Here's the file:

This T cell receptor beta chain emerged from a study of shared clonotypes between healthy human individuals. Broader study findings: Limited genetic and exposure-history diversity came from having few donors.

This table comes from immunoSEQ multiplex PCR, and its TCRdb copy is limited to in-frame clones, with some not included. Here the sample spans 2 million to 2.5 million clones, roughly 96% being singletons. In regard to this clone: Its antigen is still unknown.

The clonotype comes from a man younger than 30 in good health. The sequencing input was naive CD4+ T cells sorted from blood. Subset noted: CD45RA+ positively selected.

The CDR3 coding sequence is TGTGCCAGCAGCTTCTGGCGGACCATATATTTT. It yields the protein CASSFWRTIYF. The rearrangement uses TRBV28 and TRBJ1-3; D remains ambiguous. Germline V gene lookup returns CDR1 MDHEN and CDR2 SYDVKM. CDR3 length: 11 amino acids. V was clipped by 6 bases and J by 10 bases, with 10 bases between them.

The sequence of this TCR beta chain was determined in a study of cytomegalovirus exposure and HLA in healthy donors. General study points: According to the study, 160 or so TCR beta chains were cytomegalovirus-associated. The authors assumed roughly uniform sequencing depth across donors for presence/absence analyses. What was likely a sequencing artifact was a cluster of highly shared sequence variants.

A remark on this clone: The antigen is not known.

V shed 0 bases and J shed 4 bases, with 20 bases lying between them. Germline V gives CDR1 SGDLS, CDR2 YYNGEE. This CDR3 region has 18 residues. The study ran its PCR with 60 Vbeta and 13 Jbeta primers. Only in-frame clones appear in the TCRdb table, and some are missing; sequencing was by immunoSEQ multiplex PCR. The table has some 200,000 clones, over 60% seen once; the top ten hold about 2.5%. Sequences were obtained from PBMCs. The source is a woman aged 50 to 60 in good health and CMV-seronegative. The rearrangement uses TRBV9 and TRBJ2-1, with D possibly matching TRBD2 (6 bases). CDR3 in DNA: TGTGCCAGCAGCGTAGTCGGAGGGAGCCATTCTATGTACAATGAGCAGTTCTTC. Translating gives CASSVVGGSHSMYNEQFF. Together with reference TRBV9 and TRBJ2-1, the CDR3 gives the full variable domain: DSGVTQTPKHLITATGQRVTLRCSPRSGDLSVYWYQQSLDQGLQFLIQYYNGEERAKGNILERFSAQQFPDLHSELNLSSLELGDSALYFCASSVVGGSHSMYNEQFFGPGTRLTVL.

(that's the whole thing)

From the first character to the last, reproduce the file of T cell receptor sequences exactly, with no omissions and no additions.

This T cell receptor beta chain emerged from a study of shared clonotypes between healthy human individuals. Broader study findings: Limited genetic and exposure-history diversity came from having few donors.

This table comes from immunoSEQ multiplex PCR, and its TCRdb copy is limited to in-frame clones, with some not included. Here the sample spans 2 million to 2.5 million clones, roughly 96% being singletons. In regard to this clone: Its antigen is still unknown.

The clonotype comes from a man younger than 30 in good health. The sequencing input was naive CD4+ T cells sorted from blood. Subset noted: CD45RA+ positively selected.

The CDR3 coding sequence is TGTGCCAGCAGCTTCTGGCGGACCATATATTTT. It yields the protein CASSFWRTIYF. The rearrangement uses TRBV28 and TRBJ1-3; D remains ambiguous. Germline V gene lookup returns CDR1 MDHEN and CDR2 SYDVKM. CDR3 length: 11 amino acids. V was clipped by 6 bases and J by 10 bases, with 10 bases between them.

The sequence of this TCR beta chain was determined in a study of cytomegalovirus exposure and HLA in healthy donors. General study points: According to the study, 160 or so TCR beta chains were cytomegalovirus-associated. The authors assumed roughly uniform sequencing depth across donors for presence/absence analyses. What was likely a sequencing artifact was a cluster of highly shared sequence variants.

A remark on this clone: The antigen is not known.

V shed 0 bases and J shed 4 bases, with 20 bases lying between them. Germline V gives CDR1 SGDLS, CDR2 YYNGEE. This CDR3 region has 18 residues. The study ran its PCR with 60 Vbeta and 13 Jbeta primers. Only in-frame clones appear in the TCRdb table, and some are missing; sequencing was by immunoSEQ multiplex PCR. The table has some 200,000 clones, over 60% seen once; the top ten hold about 2.5%. Sequences were obtained from PBMCs. The source is a woman aged 50 to 60 in good health and CMV-seronegative. The rearrangement uses TRBV9 and TRBJ2-1, with D possibly matching TRBD2 (6 bases). CDR3 in DNA: TGTGCCAGCAGCGTAGTCGGAGGGAGCCATTCTATGTACAATGAGCAGTTCTTC. Translating gives CASSVVGGSHSMYNEQFF. Together with reference TRBV9 and TRBJ2-1, the CDR3 gives the full variable domain: DSGVTQTPKHLITATGQRVTLRCSPRSGDLSVYWYQQSLDQGLQFLIQYYNGEERAKGNILERFSAQQFPDLHSELNLSSLELGDSALYFCASSVVGGSHSMYNEQFFGPGTRLTVL.